band of volunteers broadcast from a different spot, trying to elude the
FCC. Eventually, he was tracked down and slapped with a $20,000 fine that
remains unpaid.

Today, Dunifer and 95 volunteers broadcast a mix of far-left commentary,
interviews and alternative music 24 hours a day on 104.1 FM. Their
station--protected, for the moment,by his court fight--is located in a
Berkeley radio studio. Dunifer also operates a radio transmitter
factory--in his home. He has built and sold hundreds of low-cost
broadcasting kits and trained dozens of other micro-broadcasters.

Dunifer says micro-broadcasters pose no public safety threat because they
broadcast below the range that air traffic control towers use to talk to
airplanes. And he says equipment used by most micro-broadcasters is good
enough to avoid interference with big stations. Kennard says that stations
interfere with the signals of licensed broadcasters, confuse listeners and
sometimes pose a threat to air traffic control and other emergency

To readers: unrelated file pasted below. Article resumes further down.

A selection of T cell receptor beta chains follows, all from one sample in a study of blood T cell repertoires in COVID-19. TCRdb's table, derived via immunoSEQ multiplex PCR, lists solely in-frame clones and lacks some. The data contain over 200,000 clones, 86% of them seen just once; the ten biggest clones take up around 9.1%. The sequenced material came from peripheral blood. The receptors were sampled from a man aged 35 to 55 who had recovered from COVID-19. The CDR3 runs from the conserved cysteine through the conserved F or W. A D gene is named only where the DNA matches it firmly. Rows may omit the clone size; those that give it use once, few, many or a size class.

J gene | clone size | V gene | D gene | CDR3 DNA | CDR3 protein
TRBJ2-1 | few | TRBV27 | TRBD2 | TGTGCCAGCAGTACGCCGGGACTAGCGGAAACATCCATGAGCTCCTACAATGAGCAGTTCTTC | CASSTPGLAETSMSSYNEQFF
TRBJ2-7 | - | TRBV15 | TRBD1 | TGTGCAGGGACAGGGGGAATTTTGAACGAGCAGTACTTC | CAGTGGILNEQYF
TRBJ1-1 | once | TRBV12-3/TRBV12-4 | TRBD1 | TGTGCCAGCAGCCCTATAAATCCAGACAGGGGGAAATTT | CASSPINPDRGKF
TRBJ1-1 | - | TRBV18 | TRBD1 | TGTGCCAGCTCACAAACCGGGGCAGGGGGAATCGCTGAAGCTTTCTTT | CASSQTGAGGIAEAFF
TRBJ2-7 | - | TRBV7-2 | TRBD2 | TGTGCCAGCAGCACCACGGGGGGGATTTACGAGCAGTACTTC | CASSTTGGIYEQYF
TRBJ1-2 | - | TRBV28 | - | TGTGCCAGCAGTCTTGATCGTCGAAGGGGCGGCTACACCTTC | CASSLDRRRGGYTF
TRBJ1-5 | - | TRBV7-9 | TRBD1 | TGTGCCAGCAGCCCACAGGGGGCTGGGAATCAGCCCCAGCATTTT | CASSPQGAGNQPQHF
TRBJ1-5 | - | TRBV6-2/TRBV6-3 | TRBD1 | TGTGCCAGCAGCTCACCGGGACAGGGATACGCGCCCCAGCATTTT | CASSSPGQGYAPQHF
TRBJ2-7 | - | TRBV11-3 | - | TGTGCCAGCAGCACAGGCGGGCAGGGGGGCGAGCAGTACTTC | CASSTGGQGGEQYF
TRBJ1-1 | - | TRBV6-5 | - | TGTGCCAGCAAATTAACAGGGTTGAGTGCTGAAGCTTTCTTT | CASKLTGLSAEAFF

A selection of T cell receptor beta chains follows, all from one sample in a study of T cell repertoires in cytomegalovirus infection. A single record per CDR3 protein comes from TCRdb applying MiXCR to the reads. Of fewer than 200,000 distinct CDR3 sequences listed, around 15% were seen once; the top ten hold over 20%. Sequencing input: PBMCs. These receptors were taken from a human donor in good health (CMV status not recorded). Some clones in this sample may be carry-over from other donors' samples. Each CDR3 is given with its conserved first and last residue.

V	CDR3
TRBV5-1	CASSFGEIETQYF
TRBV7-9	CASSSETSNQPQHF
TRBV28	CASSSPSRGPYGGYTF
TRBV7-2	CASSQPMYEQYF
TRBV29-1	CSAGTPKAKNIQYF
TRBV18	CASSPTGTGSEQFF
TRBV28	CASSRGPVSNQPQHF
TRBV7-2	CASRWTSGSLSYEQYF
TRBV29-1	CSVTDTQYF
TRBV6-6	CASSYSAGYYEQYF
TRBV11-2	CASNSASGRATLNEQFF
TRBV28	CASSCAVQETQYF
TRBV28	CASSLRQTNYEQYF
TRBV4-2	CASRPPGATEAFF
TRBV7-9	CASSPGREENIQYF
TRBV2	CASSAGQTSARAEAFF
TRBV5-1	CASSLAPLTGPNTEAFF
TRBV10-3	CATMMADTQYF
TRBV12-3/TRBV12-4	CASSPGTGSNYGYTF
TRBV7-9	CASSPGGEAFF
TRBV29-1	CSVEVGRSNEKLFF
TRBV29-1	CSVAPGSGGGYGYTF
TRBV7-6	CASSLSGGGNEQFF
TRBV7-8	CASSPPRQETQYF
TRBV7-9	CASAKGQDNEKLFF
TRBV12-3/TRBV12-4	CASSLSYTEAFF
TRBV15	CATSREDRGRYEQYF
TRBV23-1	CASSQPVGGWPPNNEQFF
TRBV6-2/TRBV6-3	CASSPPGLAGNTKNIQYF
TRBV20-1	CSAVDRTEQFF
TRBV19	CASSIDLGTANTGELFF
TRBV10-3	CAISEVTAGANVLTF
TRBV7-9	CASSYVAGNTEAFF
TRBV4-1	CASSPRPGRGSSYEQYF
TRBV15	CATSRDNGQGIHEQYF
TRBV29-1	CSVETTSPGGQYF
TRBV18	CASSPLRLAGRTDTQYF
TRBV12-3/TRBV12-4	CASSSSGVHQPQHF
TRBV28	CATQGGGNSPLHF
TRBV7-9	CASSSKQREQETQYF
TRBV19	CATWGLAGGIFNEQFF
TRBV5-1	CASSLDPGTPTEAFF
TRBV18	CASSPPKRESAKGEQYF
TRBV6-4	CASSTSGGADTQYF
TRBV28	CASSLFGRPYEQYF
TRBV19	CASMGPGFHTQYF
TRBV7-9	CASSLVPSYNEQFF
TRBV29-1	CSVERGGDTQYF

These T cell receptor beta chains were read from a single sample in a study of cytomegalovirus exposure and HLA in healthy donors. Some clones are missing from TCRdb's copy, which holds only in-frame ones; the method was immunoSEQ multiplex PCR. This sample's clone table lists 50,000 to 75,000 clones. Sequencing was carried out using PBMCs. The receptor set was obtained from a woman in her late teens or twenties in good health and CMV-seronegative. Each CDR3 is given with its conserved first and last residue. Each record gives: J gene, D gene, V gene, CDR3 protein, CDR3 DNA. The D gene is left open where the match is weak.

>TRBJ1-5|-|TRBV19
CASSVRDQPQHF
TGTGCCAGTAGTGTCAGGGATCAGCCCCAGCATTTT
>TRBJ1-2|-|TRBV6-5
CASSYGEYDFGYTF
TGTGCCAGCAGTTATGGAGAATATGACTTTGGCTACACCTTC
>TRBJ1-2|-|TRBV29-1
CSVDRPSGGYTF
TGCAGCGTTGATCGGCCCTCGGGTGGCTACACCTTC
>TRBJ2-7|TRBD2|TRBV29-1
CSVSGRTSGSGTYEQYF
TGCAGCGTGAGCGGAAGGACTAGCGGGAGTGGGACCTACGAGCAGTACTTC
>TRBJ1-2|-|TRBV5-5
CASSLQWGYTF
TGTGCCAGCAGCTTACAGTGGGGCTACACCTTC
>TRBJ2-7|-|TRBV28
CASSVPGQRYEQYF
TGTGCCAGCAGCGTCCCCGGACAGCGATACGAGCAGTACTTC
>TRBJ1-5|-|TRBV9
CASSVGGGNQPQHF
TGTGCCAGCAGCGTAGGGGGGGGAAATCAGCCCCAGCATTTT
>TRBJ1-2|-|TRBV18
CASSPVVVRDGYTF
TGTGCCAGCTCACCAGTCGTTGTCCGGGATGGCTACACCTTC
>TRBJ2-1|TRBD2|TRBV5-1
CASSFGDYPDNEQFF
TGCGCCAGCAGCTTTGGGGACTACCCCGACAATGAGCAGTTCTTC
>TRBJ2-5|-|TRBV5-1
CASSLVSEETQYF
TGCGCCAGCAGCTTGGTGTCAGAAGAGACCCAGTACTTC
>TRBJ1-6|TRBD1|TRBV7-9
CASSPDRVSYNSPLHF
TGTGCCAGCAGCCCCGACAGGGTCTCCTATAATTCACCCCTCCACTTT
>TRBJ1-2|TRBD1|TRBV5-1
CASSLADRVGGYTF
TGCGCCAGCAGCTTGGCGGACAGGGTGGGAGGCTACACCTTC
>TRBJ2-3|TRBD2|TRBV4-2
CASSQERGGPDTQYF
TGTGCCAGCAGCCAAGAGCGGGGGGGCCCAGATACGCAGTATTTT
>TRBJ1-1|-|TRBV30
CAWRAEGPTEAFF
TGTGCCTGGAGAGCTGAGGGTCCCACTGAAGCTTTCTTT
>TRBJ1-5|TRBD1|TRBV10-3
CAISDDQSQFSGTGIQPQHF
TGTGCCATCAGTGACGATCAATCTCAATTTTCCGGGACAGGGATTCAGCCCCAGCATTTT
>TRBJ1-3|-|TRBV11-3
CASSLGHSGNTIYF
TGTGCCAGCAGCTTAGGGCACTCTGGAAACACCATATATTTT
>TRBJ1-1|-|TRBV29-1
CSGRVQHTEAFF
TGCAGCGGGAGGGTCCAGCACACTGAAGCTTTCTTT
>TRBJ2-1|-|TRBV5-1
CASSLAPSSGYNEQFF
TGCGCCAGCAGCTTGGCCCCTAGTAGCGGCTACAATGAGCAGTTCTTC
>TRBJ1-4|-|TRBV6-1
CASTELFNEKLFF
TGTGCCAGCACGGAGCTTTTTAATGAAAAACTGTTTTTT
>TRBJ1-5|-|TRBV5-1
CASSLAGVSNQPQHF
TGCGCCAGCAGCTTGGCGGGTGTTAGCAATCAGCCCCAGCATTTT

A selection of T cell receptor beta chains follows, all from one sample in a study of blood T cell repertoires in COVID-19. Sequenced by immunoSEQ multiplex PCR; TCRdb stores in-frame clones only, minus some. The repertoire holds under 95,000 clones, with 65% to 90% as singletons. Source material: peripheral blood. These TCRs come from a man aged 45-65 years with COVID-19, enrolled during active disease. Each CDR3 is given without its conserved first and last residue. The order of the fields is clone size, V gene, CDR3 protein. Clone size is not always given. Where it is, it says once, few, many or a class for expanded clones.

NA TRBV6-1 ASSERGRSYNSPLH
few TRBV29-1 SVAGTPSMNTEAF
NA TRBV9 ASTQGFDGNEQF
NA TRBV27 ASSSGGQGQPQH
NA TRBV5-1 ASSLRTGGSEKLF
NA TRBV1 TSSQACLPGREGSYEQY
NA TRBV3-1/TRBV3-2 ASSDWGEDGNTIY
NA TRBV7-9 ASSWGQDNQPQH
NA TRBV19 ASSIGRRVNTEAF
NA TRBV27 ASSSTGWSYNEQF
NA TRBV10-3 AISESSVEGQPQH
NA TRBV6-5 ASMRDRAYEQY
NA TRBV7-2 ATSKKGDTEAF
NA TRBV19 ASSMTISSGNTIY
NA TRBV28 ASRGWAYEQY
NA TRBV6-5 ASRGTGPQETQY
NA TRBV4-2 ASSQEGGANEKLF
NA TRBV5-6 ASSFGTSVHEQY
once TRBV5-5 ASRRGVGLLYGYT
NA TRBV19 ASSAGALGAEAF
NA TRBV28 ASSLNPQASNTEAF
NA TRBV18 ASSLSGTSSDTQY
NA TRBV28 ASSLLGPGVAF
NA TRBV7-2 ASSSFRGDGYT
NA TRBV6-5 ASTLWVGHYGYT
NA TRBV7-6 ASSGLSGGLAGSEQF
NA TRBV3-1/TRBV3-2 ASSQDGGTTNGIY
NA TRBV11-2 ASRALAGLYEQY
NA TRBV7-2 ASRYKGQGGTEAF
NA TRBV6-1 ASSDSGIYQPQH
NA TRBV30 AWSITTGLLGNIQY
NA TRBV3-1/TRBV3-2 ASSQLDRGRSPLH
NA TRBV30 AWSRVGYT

broadcast services. The FCC recently closed a pirate station in Puerto
Rico, the agency says, because the station's signal nearly forced an
airport to stop operating. Kennard says he thinks micro-broadcasting has
exploded in popularity in the last 5 years as a backlash against the
consolidation of station ownership spurred by the 1996 federal
communications law. The movement, he says, has been fed by the Internet.

"The Internet has created a way for them to communicate with one another in
ways that are pretty powerful," he says. "They are able...to learn how to
become a pirate."

At the same time, the cost of transmission equipment keeps falling, and the
equipment is getting easier to operate. Many micro-broadcasters credit
Dunifer with these last 2 developments. A technical whiz, Dunifer has
trained apprentices to build his easy-to-operate, mail order kits, which
sell for $500 to $2,000. He also puts on an annual micro-broadcasting
national conference and hosts a weekly talk show and co-edited a book
called "Seize The Airwaves."